During routine plankton analysis, every other sample on a tow is processed by our team of specialist analysts, before being archived. The remaining 50% of the tow is not analysed but archived immediately, resulting in a library of samples available for further/alternative analysis.
The archive is home to all our samples from routine North Atlantic, South Atlantic and North Pacific tows, in addition to one-off cruises, e.g. circumnavigation of the Arctic collected in 2012. Please contact us if you are interested in accessing our International Sample Archive, or would like more information on what is available.
Publications produced by CPR Survey scientists and collaborating researchers using CPR Survey data.
CPR Survey Staff in bold. *Associate Researchers/ Research Fellows/ PhD Students
*Bedford, J., D.G. Johns, S. Greenstreet, and A. McQuatters-Gollop. "Plankton as Prevailing Conditions: A Surveillance Role for Plankton Indicators within the Marine Strategy Framework Directive." Marine Policy 89: 109-15.
*Beaugrand, G., and R.R. Kirby. "How Do Marine Pelagic Species Respond to Climate Change? Theories and Observations." Annual Review of Marine Science 10, no. 1 (2018): 169-97.
Bonitz, F.G.W., C. Andersson, T. Trofimova, and H. Hátún. "Links between Phytoplankton Dynamics and Shell Growth of Arctica Islandica on the Faroe Shelf." Journal of Marine Systems 179: 72-87.
Hartman, S.E., M.P. Humphreys, C. Kivimäe, E.M.S. Woodward, V. Kitidis, T. McGrath, D.J. Hydes, N. Greenwood, T. Hull, C. Ostle, D.J. Pearce, D. Sivyer, B.M. Stewart, P. Walsham, S.C. Painter, E. McGovern, C. Harris, A. Griffiths, A. Smilenova, J. Clarke, C. Davis, R. Sanders, and P. Nightingale. "Seasonality and Spatial Heterogeneity of the Surface Ocean Carbonate System in the Northwest European Continental Shelf." Progress in Oceanography (2018).
Brown, T., D. D. Kelly, S. Vercauteren, W. H. Wilson and A. Werner (2017). "How Biobanks Are Assessing and Measuring Their Financial Sustainability." Biopreservation and Biobanking 15(1): 65-71.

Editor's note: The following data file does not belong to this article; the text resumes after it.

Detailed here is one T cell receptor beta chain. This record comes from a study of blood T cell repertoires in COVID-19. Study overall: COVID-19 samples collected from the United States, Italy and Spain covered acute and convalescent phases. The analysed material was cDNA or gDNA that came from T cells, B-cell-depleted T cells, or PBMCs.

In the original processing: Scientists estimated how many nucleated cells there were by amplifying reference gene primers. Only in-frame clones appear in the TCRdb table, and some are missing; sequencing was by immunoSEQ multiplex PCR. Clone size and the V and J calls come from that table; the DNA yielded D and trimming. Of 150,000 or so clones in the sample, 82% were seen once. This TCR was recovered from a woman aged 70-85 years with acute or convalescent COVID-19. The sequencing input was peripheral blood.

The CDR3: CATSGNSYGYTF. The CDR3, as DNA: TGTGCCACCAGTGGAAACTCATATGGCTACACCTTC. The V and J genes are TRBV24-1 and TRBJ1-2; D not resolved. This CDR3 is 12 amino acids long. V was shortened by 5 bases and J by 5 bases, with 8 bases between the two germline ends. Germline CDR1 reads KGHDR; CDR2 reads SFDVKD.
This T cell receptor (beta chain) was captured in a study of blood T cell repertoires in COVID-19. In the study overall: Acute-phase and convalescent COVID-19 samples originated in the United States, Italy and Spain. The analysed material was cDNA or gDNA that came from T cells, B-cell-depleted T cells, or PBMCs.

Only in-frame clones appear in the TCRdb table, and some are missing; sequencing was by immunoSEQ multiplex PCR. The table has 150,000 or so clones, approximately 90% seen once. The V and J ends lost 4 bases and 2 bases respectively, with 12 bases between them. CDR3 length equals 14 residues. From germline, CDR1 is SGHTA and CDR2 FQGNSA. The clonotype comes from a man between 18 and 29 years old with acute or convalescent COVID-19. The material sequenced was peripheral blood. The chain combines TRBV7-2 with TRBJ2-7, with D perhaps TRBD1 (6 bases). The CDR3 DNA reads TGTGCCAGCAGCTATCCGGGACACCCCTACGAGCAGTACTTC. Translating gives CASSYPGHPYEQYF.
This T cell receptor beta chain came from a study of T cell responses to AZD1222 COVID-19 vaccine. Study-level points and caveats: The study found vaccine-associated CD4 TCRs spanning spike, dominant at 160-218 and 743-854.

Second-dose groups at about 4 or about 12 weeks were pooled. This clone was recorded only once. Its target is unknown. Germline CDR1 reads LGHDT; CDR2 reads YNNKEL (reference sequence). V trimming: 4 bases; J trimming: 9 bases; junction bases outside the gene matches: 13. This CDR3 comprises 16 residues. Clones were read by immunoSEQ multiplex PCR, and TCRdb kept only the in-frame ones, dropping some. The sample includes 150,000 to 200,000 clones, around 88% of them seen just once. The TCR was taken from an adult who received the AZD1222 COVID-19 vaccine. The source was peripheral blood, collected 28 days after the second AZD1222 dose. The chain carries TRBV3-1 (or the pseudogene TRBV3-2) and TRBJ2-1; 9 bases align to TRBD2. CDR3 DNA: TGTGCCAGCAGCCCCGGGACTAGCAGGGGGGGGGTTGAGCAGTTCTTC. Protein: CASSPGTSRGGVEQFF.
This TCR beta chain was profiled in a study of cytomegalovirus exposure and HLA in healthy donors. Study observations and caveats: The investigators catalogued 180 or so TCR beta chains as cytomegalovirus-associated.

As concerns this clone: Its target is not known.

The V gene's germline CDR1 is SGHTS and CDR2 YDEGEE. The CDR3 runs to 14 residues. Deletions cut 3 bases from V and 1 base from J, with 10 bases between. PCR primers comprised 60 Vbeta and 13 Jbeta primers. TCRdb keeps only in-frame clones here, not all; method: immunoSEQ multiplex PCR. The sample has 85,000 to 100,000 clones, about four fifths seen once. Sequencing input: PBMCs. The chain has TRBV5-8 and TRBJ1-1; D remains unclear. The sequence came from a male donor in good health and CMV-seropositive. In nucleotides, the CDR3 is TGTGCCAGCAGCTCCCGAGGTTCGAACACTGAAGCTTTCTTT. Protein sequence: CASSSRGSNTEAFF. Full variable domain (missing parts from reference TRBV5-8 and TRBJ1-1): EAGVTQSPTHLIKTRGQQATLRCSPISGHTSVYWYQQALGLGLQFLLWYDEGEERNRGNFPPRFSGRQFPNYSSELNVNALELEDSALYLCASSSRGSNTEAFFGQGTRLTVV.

Capuzzo, E., C. P. Lynam, J. Barry, D. Stephens, R. M. Forster, N. Greenwood, A. McQuatters-Gollop, T. Silva, S. M. van Leeuwen and G. H. Engelhard (2017). "A decline in primary production in the North Sea over 25 years, associated with reductions in zooplankton abundance and fish stock recruitment." Global Change Biology: 1-13.
Chivers, W. J., A. W. Walne and G. C. Hays (2017). "Mismatch between marine plankton range movements and the velocity of climate change." Nature Communications 8(14434).
Clare, D. S., M. Spencer, L. A. Robinson and C. L. Frid (2017). "Explaining ecological shifts: the roles of temperature and primary production in the long‐term dynamics of benthic faunal composition." Oikos 126(8): 1123-1133.
Dees, P., E. Bresnan, A. C. Dale, M. Edwards, D. G. Johns, B. Mouat, C. Whyte and K. Davidson (2017). "Harmful algal blooms in the Eastern North Atlantic Ocean." Proceedings of the National Academy of Sciences 114(46): E9763-E9764.
Dencker, T. S., L. Pecuchet, E. Beukhof, K. Richardson, M. R. Payne and M. Lindegren (2017). "Temporal and spatial differences between taxonomic and trait biodiversity in a large marine ecosystem: Causes and consequences." PLoS ONE 12(12): e0189731.
dos Santos Schmidt, T. C., A. Slotte, J. Kennedy, S. Sundby, A. Johannessen, G. J. Óskarsson, Y. Kurita, N. C. Stenseth and O. S. Kjesbu (2017). "Oogenesis and reproductive investment of Atlantic herring are functions of not only present but long-ago environmental influences as well." Proceedings of the National Academy of Sciences 114(10): 2634-2639.